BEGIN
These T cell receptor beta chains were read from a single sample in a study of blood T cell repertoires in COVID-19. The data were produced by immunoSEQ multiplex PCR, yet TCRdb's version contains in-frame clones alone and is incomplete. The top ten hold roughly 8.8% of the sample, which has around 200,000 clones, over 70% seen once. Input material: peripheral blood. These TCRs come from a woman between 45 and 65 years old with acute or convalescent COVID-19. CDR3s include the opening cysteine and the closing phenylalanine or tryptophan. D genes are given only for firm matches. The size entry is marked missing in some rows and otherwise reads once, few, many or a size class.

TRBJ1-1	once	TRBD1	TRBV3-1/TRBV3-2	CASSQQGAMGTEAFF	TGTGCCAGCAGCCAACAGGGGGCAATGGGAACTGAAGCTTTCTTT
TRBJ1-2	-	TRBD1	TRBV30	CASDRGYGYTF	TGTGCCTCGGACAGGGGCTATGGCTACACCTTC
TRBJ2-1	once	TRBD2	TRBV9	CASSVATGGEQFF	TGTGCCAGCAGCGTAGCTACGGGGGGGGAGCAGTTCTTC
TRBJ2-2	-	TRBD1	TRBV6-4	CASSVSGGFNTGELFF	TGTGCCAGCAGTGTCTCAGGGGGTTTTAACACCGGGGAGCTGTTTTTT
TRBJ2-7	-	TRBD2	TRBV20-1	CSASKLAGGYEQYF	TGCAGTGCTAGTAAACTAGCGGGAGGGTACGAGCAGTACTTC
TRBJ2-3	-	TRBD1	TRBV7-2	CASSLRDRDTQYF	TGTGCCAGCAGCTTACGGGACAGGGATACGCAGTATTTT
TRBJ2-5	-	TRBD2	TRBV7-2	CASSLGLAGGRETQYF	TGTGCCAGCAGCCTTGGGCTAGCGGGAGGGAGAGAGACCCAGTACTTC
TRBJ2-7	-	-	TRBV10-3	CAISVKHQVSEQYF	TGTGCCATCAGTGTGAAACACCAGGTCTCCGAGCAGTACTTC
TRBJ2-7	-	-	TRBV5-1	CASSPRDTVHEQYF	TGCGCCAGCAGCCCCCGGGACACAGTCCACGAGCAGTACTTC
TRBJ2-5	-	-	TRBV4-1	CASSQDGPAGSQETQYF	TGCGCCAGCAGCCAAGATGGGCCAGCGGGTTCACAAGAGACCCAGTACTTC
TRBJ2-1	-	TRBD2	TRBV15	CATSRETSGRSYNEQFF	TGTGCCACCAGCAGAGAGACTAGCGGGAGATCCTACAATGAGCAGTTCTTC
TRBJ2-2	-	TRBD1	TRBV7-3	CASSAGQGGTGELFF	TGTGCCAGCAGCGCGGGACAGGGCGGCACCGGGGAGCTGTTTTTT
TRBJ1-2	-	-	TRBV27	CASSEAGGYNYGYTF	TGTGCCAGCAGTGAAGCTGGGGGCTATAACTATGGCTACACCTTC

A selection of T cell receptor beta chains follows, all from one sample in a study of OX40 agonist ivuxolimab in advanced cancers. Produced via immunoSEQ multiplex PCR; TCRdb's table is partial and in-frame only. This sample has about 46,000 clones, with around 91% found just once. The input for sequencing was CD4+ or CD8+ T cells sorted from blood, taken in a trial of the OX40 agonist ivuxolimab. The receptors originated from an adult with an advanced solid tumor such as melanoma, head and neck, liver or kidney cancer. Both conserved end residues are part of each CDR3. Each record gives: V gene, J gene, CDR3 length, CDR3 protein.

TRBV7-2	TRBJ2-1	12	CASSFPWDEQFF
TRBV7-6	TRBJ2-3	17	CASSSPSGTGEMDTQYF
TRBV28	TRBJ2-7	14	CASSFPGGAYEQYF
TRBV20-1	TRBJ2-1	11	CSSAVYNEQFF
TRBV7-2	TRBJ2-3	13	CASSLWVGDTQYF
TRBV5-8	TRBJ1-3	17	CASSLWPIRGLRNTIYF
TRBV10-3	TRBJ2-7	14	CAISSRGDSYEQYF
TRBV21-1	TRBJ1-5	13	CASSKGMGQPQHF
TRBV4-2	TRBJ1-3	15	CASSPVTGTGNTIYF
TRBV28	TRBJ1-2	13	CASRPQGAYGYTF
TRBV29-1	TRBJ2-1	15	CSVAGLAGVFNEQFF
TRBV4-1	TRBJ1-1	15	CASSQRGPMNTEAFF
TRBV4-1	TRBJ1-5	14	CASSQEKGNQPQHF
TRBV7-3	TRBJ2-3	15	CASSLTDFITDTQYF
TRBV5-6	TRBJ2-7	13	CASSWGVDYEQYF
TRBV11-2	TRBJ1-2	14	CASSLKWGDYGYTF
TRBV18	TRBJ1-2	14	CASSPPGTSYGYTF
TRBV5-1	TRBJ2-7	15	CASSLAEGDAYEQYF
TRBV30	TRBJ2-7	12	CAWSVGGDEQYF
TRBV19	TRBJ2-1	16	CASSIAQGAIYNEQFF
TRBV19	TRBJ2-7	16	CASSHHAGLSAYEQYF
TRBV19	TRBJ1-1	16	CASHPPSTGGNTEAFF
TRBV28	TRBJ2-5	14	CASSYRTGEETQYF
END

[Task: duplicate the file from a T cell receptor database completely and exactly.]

These T cell receptor beta chains were read from a single sample in a study of blood T cell repertoires in COVID-19. The data were produced by immunoSEQ multiplex PCR, yet TCRdb's version contains in-frame clones alone and is incomplete. The top ten hold roughly 8.8% of the sample, which has around 200,000 clones, over 70% seen once. Input material: peripheral blood. These TCRs come from a woman between 45 and 65 years old with acute or convalescent COVID-19. CDR3s include the opening cysteine and the closing phenylalanine or tryptophan. D genes are given only for firm matches. The size entry is marked missing in some rows and otherwise reads once, few, many or a size class.

TRBJ1-1	once	TRBD1	TRBV3-1/TRBV3-2	CASSQQGAMGTEAFF	TGTGCCAGCAGCCAACAGGGGGCAATGGGAACTGAAGCTTTCTTT
TRBJ1-2	-	TRBD1	TRBV30	CASDRGYGYTF	TGTGCCTCGGACAGGGGCTATGGCTACACCTTC
TRBJ2-1	once	TRBD2	TRBV9	CASSVATGGEQFF	TGTGCCAGCAGCGTAGCTACGGGGGGGGAGCAGTTCTTC
TRBJ2-2	-	TRBD1	TRBV6-4	CASSVSGGFNTGELFF	TGTGCCAGCAGTGTCTCAGGGGGTTTTAACACCGGGGAGCTGTTTTTT
TRBJ2-7	-	TRBD2	TRBV20-1	CSASKLAGGYEQYF	TGCAGTGCTAGTAAACTAGCGGGAGGGTACGAGCAGTACTTC
TRBJ2-3	-	TRBD1	TRBV7-2	CASSLRDRDTQYF	TGTGCCAGCAGCTTACGGGACAGGGATACGCAGTATTTT
TRBJ2-5	-	TRBD2	TRBV7-2	CASSLGLAGGRETQYF	TGTGCCAGCAGCCTTGGGCTAGCGGGAGGGAGAGAGACCCAGTACTTC
TRBJ2-7	-	-	TRBV10-3	CAISVKHQVSEQYF	TGTGCCATCAGTGTGAAACACCAGGTCTCCGAGCAGTACTTC
TRBJ2-7	-	-	TRBV5-1	CASSPRDTVHEQYF	TGCGCCAGCAGCCCCCGGGACACAGTCCACGAGCAGTACTTC
TRBJ2-5	-	-	TRBV4-1	CASSQDGPAGSQETQYF	TGCGCCAGCAGCCAAGATGGGCCAGCGGGTTCACAAGAGACCCAGTACTTC
TRBJ2-1	-	TRBD2	TRBV15	CATSRETSGRSYNEQFF	TGTGCCACCAGCAGAGAGACTAGCGGGAGATCCTACAATGAGCAGTTCTTC
TRBJ2-2	-	TRBD1	TRBV7-3	CASSAGQGGTGELFF	TGTGCCAGCAGCGCGGGACAGGGCGGCACCGGGGAGCTGTTTTTT
TRBJ1-2	-	-	TRBV27	CASSEAGGYNYGYTF	TGTGCCAGCAGTGAAGCTGGGGGCTATAACTATGGCTACACCTTC

A selection of T cell receptor beta chains follows, all from one sample in a study of OX40 agonist ivuxolimab in advanced cancers. Produced via immunoSEQ multiplex PCR; TCRdb's table is partial and in-frame only. This sample has about 46,000 clones, with around 91% found just once. The input for sequencing was CD4+ or CD8+ T cells sorted from blood, taken in a trial of the OX40 agonist ivuxolimab. The receptors originated from an adult with an advanced solid tumor such as melanoma, head and neck, liver or kidney cancer. Both conserved end residues are part of each CDR3. Each record gives: V gene, J gene, CDR3 length, CDR3 protein.

TRBV7-2	TRBJ2-1	12	CASSFPWDEQFF
TRBV7-6	TRBJ2-3	17	CASSSPSGTGEMDTQYF
TRBV28	TRBJ2-7	14	CASSFPGGAYEQYF
TRBV20-1	TRBJ2-1	11	CSSAVYNEQFF
TRBV7-2	TRBJ2-3	13	CASSLWVGDTQYF
TRBV5-8	TRBJ1-3	17	CASSLWPIRGLRNTIYF
TRBV10-3	TRBJ2-7	14	CAISSRGDSYEQYF
TRBV21-1	TRBJ1-5	13	CASSKGMGQPQHF
TRBV4-2	TRBJ1-3	15	CASSPVTGTGNTIYF
TRBV28	TRBJ1-2	13	CASRPQGAYGYTF
TRBV29-1	TRBJ2-1	15	CSVAGLAGVFNEQFF
TRBV4-1	TRBJ1-1	15	CASSQRGPMNTEAFF
TRBV4-1	TRBJ1-5	14	CASSQEKGNQPQHF
TRBV7-3	TRBJ2-3	15	CASSLTDFITDTQYF
TRBV5-6	TRBJ2-7	13	CASSWGVDYEQYF
TRBV11-2	TRBJ1-2	14	CASSLKWGDYGYTF
TRBV18	TRBJ1-2	14	CASSPPGTSYGYTF
TRBV5-1	TRBJ2-7	15	CASSLAEGDAYEQYF
TRBV30	TRBJ2-7	12	CAWSVGGDEQYF
TRBV19	TRBJ2-1	16	CASSIAQGAIYNEQFF
TRBV19	TRBJ2-7	16	CASSHHAGLSAYEQYF
TRBV19	TRBJ1-1	16	CASHPPSTGGNTEAFF
TRBV28	TRBJ2-5	14	CASSYRTGEETQYF